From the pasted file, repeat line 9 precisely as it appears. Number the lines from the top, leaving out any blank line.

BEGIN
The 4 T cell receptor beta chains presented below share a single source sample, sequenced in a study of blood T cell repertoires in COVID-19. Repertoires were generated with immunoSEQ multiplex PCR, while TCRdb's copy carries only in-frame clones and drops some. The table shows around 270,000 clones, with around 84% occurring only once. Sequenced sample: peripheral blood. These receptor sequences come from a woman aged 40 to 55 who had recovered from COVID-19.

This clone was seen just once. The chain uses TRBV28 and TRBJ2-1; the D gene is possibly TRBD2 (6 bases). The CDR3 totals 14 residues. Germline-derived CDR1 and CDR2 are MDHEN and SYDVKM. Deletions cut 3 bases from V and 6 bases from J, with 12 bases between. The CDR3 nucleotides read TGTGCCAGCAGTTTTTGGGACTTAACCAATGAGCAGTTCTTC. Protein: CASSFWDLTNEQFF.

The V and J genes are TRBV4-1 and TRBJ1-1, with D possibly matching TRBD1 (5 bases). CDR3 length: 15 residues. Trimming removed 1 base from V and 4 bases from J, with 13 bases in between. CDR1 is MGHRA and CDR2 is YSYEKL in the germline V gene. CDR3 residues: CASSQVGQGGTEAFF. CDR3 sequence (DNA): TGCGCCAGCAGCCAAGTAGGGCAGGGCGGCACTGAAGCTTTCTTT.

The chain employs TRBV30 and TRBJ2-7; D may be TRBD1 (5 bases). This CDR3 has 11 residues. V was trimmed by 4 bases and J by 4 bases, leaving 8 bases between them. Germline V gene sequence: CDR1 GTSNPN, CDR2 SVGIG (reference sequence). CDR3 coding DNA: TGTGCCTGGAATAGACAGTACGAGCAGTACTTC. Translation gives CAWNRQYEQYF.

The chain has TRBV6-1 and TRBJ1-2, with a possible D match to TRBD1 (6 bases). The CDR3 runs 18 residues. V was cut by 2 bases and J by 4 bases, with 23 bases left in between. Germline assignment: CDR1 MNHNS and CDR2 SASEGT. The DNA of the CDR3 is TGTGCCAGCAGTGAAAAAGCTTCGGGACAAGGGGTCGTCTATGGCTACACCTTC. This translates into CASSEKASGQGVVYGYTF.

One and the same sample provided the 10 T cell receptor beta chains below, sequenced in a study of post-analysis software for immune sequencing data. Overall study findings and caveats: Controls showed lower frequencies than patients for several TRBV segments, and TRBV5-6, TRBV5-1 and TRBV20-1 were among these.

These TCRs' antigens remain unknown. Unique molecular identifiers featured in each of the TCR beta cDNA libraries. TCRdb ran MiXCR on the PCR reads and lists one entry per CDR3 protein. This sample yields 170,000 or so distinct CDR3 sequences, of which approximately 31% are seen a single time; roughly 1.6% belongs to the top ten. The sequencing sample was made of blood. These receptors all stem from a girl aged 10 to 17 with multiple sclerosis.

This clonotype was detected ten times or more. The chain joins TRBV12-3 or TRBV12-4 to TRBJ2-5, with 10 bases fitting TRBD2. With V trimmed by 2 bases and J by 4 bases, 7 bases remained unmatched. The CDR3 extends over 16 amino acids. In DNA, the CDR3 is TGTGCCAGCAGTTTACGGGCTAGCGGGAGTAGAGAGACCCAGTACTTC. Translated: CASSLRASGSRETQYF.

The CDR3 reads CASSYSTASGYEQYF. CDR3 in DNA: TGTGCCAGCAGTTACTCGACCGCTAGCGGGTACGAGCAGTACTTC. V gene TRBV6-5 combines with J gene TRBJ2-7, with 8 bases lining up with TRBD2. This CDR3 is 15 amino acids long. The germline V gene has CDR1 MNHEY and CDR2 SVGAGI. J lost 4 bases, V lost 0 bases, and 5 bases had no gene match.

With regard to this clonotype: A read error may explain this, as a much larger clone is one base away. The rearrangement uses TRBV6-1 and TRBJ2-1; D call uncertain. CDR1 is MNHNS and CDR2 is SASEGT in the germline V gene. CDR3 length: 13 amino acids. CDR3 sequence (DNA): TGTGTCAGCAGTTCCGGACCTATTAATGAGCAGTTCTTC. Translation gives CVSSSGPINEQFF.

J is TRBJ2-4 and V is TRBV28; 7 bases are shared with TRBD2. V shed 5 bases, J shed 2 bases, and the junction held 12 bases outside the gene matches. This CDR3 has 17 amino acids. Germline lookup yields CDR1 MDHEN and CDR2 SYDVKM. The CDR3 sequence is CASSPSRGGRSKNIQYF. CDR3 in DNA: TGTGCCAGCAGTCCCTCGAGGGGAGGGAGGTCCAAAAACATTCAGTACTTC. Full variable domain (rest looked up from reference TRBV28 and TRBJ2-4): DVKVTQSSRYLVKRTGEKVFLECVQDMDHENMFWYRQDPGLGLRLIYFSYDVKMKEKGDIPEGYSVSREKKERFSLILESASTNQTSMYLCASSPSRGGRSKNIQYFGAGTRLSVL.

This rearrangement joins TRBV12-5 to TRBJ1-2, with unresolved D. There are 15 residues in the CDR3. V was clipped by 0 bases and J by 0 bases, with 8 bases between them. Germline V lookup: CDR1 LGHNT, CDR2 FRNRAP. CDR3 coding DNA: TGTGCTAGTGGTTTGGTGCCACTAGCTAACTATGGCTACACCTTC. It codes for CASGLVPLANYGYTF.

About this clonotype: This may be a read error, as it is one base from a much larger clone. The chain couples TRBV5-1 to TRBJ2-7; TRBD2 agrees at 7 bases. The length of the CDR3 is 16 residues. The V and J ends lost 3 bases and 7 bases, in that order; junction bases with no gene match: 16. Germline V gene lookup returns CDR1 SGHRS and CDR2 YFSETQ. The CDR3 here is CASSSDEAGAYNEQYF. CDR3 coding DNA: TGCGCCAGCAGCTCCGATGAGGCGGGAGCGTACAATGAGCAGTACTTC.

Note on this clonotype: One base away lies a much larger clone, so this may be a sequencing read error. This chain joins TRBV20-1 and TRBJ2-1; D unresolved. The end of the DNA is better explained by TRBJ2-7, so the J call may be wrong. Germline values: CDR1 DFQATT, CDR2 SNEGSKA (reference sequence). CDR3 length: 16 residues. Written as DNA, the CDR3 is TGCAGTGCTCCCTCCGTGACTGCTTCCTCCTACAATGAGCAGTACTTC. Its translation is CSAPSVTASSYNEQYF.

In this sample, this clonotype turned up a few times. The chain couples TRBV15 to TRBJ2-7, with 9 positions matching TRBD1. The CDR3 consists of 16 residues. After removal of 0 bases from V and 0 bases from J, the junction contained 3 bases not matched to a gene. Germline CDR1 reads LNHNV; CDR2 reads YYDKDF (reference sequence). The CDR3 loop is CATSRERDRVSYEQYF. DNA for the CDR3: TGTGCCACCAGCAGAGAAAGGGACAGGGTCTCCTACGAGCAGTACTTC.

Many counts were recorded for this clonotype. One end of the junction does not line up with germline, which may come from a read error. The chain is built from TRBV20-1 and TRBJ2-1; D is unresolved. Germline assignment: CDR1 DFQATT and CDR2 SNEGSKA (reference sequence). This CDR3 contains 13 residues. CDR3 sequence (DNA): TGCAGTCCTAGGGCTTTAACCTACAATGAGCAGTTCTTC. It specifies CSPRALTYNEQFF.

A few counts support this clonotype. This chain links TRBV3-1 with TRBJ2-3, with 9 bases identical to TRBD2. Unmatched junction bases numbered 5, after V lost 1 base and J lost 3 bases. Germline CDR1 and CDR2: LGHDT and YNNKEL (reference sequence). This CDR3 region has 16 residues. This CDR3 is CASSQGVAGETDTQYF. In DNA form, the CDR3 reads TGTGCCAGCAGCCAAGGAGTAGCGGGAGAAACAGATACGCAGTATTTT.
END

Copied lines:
The CDR3 reads CASSYSTASGYEQYF. CDR3 in DNA: TGTGCCAGCAGTTACTCGACCGCTAGCGGGTACGAGCAGTACTTC. V gene TRBV6-5 combines with J gene TRBJ2-7, with 8 bases lining up with TRBD2. This CDR3 is 15 amino acids long. The germline V gene has CDR1 MNHEY and CDR2 SVGAGI. J lost 4 bases, V lost 0 bases, and 5 bases had no gene match.